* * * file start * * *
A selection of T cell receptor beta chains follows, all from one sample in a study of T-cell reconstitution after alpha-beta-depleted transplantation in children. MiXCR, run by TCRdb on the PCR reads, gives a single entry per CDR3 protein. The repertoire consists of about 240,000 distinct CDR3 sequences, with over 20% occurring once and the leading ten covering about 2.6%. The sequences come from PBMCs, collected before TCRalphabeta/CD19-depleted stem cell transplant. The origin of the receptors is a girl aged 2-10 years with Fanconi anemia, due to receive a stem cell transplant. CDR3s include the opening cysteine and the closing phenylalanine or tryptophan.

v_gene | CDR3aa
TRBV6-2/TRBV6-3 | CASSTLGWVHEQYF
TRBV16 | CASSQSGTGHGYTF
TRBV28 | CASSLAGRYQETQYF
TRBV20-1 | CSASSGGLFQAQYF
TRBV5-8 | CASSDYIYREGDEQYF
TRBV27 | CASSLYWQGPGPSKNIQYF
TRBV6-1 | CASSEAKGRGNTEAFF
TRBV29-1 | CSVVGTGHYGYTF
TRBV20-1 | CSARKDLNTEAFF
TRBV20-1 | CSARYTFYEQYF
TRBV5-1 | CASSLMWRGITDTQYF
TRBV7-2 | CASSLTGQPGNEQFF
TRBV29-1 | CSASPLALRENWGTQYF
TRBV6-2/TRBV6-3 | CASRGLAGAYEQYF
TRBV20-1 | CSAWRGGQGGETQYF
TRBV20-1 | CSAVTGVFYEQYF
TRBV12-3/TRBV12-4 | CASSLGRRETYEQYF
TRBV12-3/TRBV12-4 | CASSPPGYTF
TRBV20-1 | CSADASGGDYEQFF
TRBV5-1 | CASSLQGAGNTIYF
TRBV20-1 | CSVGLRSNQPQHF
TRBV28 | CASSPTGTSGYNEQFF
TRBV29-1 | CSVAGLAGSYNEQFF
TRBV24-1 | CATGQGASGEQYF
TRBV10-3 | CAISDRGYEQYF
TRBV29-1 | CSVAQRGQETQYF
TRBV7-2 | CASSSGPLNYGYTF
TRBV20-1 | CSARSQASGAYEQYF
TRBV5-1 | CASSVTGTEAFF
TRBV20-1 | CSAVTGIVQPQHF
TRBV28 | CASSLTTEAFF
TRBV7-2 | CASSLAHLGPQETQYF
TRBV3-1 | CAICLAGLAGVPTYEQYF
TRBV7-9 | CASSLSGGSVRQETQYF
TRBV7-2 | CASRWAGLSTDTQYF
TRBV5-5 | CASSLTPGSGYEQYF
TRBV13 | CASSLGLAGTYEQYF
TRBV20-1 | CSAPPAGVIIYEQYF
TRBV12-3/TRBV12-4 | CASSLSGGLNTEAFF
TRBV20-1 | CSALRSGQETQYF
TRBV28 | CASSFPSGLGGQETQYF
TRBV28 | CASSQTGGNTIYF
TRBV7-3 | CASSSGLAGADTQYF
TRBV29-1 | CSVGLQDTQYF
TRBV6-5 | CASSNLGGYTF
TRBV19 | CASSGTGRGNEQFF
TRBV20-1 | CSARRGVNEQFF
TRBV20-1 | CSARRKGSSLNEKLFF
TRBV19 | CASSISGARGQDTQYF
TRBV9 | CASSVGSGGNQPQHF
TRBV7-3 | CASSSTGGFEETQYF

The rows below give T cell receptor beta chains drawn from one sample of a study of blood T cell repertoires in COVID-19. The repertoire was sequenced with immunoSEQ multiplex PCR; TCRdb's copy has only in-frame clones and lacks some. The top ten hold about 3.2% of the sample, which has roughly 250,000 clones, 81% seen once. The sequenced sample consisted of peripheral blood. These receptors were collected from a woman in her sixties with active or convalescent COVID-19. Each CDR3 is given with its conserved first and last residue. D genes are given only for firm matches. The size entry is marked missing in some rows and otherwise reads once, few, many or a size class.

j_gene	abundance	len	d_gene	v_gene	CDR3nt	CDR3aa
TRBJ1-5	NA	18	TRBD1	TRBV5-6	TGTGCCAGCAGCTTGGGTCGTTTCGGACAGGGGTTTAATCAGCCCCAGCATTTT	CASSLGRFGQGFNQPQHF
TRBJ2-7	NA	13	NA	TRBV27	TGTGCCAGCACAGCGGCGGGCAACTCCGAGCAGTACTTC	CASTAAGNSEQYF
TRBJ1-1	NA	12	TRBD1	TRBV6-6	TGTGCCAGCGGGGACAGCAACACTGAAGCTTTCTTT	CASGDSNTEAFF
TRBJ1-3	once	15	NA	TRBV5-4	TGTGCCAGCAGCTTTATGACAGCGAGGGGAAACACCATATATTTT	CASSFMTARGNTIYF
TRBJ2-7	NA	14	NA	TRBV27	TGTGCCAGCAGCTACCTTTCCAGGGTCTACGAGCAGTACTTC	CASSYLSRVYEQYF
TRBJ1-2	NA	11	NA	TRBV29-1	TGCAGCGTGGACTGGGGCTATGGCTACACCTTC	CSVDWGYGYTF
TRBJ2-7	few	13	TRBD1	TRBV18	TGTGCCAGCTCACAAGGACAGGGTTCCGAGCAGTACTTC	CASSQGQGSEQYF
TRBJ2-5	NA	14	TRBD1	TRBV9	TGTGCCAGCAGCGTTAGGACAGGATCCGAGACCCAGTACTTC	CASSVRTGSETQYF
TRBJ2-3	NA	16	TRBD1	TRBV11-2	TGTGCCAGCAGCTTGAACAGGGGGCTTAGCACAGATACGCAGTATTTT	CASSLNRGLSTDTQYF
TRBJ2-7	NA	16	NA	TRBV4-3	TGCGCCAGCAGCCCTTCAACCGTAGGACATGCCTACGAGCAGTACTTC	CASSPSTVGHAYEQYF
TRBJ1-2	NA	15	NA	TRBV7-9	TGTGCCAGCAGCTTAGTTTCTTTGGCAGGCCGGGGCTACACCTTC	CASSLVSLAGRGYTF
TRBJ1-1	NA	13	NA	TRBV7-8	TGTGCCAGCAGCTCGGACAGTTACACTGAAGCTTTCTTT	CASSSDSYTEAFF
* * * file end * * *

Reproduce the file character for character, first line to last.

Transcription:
A selection of T cell receptor beta chains follows, all from one sample in a study of T-cell reconstitution after alpha-beta-depleted transplantation in children. MiXCR, run by TCRdb on the PCR reads, gives a single entry per CDR3 protein. The repertoire consists of about 240,000 distinct CDR3 sequences, with over 20% occurring once and the leading ten covering about 2.6%. The sequences come from PBMCs, collected before TCRalphabeta/CD19-depleted stem cell transplant. The origin of the receptors is a girl aged 2-10 years with Fanconi anemia, due to receive a stem cell transplant. CDR3s include the opening cysteine and the closing phenylalanine or tryptophan.

v_gene | CDR3aa
TRBV6-2/TRBV6-3 | CASSTLGWVHEQYF
TRBV16 | CASSQSGTGHGYTF
TRBV28 | CASSLAGRYQETQYF
TRBV20-1 | CSASSGGLFQAQYF
TRBV5-8 | CASSDYIYREGDEQYF
TRBV27 | CASSLYWQGPGPSKNIQYF
TRBV6-1 | CASSEAKGRGNTEAFF
TRBV29-1 | CSVVGTGHYGYTF
TRBV20-1 | CSARKDLNTEAFF
TRBV20-1 | CSARYTFYEQYF
TRBV5-1 | CASSLMWRGITDTQYF
TRBV7-2 | CASSLTGQPGNEQFF
TRBV29-1 | CSASPLALRENWGTQYF
TRBV6-2/TRBV6-3 | CASRGLAGAYEQYF
TRBV20-1 | CSAWRGGQGGETQYF
TRBV20-1 | CSAVTGVFYEQYF
TRBV12-3/TRBV12-4 | CASSLGRRETYEQYF
TRBV12-3/TRBV12-4 | CASSPPGYTF
TRBV20-1 | CSADASGGDYEQFF
TRBV5-1 | CASSLQGAGNTIYF
TRBV20-1 | CSVGLRSNQPQHF
TRBV28 | CASSPTGTSGYNEQFF
TRBV29-1 | CSVAGLAGSYNEQFF
TRBV24-1 | CATGQGASGEQYF
TRBV10-3 | CAISDRGYEQYF
TRBV29-1 | CSVAQRGQETQYF
TRBV7-2 | CASSSGPLNYGYTF
TRBV20-1 | CSARSQASGAYEQYF
TRBV5-1 | CASSVTGTEAFF
TRBV20-1 | CSAVTGIVQPQHF
TRBV28 | CASSLTTEAFF
TRBV7-2 | CASSLAHLGPQETQYF
TRBV3-1 | CAICLAGLAGVPTYEQYF
TRBV7-9 | CASSLSGGSVRQETQYF
TRBV7-2 | CASRWAGLSTDTQYF
TRBV5-5 | CASSLTPGSGYEQYF
TRBV13 | CASSLGLAGTYEQYF
TRBV20-1 | CSAPPAGVIIYEQYF
TRBV12-3/TRBV12-4 | CASSLSGGLNTEAFF
TRBV20-1 | CSALRSGQETQYF
TRBV28 | CASSFPSGLGGQETQYF
TRBV28 | CASSQTGGNTIYF
TRBV7-3 | CASSSGLAGADTQYF
TRBV29-1 | CSVGLQDTQYF
TRBV6-5 | CASSNLGGYTF
TRBV19 | CASSGTGRGNEQFF
TRBV20-1 | CSARRGVNEQFF
TRBV20-1 | CSARRKGSSLNEKLFF
TRBV19 | CASSISGARGQDTQYF
TRBV9 | CASSVGSGGNQPQHF
TRBV7-3 | CASSSTGGFEETQYF

The rows below give T cell receptor beta chains drawn from one sample of a study of blood T cell repertoires in COVID-19. The repertoire was sequenced with immunoSEQ multiplex PCR; TCRdb's copy has only in-frame clones and lacks some. The top ten hold about 3.2% of the sample, which has roughly 250,000 clones, 81% seen once. The sequenced sample consisted of peripheral blood. These receptors were collected from a woman in her sixties with active or convalescent COVID-19. Each CDR3 is given with its conserved first and last residue. D genes are given only for firm matches. The size entry is marked missing in some rows and otherwise reads once, few, many or a size class.

j_gene	abundance	len	d_gene	v_gene	CDR3nt	CDR3aa
TRBJ1-5	NA	18	TRBD1	TRBV5-6	TGTGCCAGCAGCTTGGGTCGTTTCGGACAGGGGTTTAATCAGCCCCAGCATTTT	CASSLGRFGQGFNQPQHF
TRBJ2-7	NA	13	NA	TRBV27	TGTGCCAGCACAGCGGCGGGCAACTCCGAGCAGTACTTC	CASTAAGNSEQYF
TRBJ1-1	NA	12	TRBD1	TRBV6-6	TGTGCCAGCGGGGACAGCAACACTGAAGCTTTCTTT	CASGDSNTEAFF
TRBJ1-3	once	15	NA	TRBV5-4	TGTGCCAGCAGCTTTATGACAGCGAGGGGAAACACCATATATTTT	CASSFMTARGNTIYF
TRBJ2-7	NA	14	NA	TRBV27	TGTGCCAGCAGCTACCTTTCCAGGGTCTACGAGCAGTACTTC	CASSYLSRVYEQYF
TRBJ1-2	NA	11	NA	TRBV29-1	TGCAGCGTGGACTGGGGCTATGGCTACACCTTC	CSVDWGYGYTF
TRBJ2-7	few	13	TRBD1	TRBV18	TGTGCCAGCTCACAAGGACAGGGTTCCGAGCAGTACTTC	CASSQGQGSEQYF
TRBJ2-5	NA	14	TRBD1	TRBV9	TGTGCCAGCAGCGTTAGGACAGGATCCGAGACCCAGTACTTC	CASSVRTGSETQYF
TRBJ2-3	NA	16	TRBD1	TRBV11-2	TGTGCCAGCAGCTTGAACAGGGGGCTTAGCACAGATACGCAGTATTTT	CASSLNRGLSTDTQYF
TRBJ2-7	NA	16	NA	TRBV4-3	TGCGCCAGCAGCCCTTCAACCGTAGGACATGCCTACGAGCAGTACTTC	CASSPSTVGHAYEQYF
TRBJ1-2	NA	15	NA	TRBV7-9	TGTGCCAGCAGCTTAGTTTCTTTGGCAGGCCGGGGCTACACCTTC	CASSLVSLAGRGYTF
TRBJ1-1	NA	13	NA	TRBV7-8	TGTGCCAGCAGCTCGGACAGTTACACTGAAGCTTTCTTT	CASSSDSYTEAFF